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In a divorce, a spouse's behaviour likely won't impact settlement

In an ideal world, when a husband and wife choose to separate, they will do so via moderation, or some form of alternative dispute resolution, for a peaceful and civil dissolution of the union. Unfortunately, that is not always the case, especially if the divorce is the result of one partner's unacceptable behaviour. For some, it may come as a surprise to learn that this behaviour is not likely to change the financial details of a litigated separation in Ontario.

The province of Ontario uses a no-fault system for divorce settlements. This means that, except in extreme situations, no amount of poor personal conduct on the part of either spouse will change the settlement from an even 50-50 split. A recent example came out in a decision handed down by the Ontario Court of Appeal, where a woman sought more than half the assets due to her ex-husband's activities.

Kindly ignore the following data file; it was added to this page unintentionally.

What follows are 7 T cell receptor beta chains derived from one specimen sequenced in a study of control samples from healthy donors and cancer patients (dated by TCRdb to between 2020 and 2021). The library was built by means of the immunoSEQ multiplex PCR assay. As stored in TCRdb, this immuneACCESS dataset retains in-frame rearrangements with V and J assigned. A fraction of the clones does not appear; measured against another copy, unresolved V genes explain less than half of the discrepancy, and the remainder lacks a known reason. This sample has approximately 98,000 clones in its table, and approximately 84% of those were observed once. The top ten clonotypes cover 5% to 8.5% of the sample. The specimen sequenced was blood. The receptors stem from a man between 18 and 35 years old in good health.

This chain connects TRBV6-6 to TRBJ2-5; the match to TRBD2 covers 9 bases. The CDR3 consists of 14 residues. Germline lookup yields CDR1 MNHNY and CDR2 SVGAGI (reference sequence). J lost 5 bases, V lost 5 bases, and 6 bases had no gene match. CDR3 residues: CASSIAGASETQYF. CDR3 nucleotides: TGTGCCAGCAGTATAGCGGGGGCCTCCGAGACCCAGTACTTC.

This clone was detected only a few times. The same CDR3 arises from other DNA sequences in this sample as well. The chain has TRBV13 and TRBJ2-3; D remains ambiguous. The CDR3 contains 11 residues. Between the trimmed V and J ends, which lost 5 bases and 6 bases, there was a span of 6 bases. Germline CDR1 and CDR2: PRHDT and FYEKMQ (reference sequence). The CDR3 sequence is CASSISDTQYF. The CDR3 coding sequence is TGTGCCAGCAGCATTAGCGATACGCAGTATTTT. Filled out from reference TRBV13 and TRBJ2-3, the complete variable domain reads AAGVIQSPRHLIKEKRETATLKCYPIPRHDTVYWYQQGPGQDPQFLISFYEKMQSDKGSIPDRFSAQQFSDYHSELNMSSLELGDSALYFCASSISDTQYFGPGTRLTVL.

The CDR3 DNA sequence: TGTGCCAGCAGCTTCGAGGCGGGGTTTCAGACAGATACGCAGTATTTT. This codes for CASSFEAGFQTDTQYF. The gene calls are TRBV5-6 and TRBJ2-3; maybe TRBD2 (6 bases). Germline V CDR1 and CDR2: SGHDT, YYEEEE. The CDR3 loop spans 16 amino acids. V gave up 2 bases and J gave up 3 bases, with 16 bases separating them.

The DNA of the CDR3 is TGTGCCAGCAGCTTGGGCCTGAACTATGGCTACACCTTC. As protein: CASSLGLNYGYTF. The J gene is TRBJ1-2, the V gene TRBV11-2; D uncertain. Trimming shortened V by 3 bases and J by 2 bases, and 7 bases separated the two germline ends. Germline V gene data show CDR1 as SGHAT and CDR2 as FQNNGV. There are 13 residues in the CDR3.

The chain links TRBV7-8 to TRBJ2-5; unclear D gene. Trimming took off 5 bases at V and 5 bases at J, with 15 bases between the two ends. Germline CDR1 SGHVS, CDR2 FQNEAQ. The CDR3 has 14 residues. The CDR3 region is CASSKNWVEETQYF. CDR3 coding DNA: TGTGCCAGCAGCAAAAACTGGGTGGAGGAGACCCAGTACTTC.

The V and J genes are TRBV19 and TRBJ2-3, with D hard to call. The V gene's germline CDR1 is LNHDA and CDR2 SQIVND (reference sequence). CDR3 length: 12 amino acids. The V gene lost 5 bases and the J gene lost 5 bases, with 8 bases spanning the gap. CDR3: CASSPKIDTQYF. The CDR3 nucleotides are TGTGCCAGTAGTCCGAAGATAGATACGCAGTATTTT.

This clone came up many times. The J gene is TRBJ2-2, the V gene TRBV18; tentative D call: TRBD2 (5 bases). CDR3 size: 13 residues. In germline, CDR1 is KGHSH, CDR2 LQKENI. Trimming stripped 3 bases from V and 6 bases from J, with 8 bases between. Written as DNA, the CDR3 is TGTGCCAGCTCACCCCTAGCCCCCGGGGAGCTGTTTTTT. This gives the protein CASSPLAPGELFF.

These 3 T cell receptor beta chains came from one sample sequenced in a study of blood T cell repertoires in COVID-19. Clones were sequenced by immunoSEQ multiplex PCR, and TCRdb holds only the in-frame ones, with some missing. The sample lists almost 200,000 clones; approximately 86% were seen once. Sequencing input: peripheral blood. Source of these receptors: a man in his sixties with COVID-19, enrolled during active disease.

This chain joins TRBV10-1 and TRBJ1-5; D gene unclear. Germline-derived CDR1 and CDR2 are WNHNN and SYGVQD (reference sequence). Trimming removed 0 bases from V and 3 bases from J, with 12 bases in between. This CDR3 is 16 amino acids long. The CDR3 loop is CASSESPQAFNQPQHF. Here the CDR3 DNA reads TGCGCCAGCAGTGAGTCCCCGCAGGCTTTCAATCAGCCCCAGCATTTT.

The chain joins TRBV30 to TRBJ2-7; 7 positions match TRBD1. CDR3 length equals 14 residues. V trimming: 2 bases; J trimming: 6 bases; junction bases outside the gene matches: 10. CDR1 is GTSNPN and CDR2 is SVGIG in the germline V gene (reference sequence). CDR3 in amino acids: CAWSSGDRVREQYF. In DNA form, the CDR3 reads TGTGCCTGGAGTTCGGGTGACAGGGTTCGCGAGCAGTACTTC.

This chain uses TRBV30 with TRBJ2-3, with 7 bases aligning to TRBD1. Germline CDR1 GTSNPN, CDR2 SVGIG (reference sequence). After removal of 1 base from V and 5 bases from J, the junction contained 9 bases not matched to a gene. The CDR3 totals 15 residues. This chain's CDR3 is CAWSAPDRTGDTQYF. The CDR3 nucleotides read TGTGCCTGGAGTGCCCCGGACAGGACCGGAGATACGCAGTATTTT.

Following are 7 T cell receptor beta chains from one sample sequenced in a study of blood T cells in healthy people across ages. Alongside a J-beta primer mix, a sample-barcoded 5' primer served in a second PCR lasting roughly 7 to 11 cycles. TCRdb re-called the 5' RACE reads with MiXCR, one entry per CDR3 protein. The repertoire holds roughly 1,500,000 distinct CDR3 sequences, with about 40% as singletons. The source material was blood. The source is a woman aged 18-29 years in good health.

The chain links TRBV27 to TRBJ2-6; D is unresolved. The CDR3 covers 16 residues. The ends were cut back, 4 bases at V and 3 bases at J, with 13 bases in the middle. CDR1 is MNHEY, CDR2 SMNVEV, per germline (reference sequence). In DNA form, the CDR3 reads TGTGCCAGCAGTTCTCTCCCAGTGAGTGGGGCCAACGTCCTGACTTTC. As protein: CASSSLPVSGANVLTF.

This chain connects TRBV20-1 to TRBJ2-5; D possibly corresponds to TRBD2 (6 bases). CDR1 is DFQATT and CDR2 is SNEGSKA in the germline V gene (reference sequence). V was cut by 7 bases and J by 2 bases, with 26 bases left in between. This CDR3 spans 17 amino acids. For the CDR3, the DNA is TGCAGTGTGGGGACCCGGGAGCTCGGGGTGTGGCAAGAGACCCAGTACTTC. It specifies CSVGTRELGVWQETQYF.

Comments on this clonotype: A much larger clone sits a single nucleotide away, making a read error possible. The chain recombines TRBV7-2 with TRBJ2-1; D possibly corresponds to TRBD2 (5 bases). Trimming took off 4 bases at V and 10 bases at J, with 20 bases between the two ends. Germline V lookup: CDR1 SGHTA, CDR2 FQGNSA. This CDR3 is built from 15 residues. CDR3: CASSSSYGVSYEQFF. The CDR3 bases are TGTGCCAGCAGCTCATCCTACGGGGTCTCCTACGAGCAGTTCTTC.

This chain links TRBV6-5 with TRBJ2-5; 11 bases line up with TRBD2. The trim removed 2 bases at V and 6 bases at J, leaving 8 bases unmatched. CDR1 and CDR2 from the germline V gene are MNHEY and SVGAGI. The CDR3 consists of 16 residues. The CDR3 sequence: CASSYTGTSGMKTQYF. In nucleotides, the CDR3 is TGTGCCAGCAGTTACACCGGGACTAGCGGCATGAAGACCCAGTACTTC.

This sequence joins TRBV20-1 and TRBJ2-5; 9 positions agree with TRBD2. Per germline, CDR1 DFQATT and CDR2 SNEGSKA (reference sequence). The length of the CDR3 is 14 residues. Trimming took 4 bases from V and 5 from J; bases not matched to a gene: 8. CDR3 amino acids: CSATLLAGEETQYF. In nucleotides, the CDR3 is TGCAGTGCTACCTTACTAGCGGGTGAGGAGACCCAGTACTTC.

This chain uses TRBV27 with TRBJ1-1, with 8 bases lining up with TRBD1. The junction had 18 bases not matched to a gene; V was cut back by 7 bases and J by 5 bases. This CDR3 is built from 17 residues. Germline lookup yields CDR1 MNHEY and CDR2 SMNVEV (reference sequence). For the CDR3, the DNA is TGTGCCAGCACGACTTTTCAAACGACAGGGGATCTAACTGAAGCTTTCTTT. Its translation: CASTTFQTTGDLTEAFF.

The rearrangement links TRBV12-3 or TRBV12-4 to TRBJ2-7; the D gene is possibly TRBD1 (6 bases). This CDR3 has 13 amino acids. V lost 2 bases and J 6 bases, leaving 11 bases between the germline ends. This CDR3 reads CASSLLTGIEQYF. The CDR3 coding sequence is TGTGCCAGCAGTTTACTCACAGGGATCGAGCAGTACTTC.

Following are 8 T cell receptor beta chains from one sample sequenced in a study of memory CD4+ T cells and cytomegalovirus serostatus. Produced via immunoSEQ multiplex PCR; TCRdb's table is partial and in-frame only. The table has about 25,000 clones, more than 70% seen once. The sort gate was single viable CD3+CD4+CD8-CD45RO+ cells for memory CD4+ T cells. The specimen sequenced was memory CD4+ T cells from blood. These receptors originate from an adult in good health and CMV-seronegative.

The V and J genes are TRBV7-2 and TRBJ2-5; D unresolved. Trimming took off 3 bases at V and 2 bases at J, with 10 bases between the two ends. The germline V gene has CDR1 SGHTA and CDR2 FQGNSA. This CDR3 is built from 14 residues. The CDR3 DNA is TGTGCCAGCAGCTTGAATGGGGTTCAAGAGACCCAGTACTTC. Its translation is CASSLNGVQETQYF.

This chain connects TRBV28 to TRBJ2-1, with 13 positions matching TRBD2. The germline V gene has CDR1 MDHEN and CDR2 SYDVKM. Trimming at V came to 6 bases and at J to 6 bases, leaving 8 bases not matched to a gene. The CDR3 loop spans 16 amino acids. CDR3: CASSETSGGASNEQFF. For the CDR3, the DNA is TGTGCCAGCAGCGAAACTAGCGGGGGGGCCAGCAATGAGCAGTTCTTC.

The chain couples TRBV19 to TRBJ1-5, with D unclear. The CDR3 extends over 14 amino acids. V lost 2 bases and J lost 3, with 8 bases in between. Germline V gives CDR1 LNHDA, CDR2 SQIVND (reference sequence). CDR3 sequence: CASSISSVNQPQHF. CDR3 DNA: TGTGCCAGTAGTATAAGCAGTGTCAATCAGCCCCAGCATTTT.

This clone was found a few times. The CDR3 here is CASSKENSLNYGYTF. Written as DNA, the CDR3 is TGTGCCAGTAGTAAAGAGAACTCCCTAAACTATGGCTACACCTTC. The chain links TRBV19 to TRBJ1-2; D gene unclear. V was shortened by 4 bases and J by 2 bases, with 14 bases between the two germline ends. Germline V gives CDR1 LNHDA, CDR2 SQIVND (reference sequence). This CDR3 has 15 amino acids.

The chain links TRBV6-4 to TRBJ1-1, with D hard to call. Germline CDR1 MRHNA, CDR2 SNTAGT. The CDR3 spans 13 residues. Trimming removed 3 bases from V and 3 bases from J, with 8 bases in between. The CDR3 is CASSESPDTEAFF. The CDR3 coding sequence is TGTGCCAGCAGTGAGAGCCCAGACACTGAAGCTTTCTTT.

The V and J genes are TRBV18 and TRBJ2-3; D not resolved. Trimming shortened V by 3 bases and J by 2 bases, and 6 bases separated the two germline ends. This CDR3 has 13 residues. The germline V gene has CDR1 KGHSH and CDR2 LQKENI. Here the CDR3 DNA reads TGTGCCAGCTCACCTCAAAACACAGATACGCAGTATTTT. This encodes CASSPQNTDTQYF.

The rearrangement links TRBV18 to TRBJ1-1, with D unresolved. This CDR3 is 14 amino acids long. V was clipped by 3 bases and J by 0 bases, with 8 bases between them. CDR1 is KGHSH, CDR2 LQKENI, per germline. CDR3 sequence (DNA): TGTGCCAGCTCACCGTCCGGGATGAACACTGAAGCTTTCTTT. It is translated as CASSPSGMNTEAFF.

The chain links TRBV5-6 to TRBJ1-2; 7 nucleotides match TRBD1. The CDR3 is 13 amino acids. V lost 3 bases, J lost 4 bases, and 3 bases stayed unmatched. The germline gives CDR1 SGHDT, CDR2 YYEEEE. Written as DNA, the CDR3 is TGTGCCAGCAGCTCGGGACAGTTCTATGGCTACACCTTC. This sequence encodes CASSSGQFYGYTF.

The court heard that the man had engaged in an affair with another woman and was known to hire escorts over the course of a 10-year marriage. He also purportedly maintained memberships to adult content websites. The wife sought an uneven split of their assets to compensate for his expenditures. The court denied her request and decried the woman's testimony as inflammatory. 

In extreme cases, where it can be shown that large sums of money were secretly diverted from a couples' assets to outside activities, or if substantial assets were hidden, the courts may award an uneven settlement as compensation. Ordinarily, however, no matter how offensive the behaviour may have seemed, a spouse is unlikely to collect more than half the assets of the marriage. For a man or woman ready to divorce in Ontario, it would be wise to speak with a family law lawyer for guidance, especially if there are extenuating circumstances he or she believes to be relevant.

Source: canoe.com, "In Ontario divorces, heartache doesn't mean more money", Michele Mandel, Nov. 9, 2016

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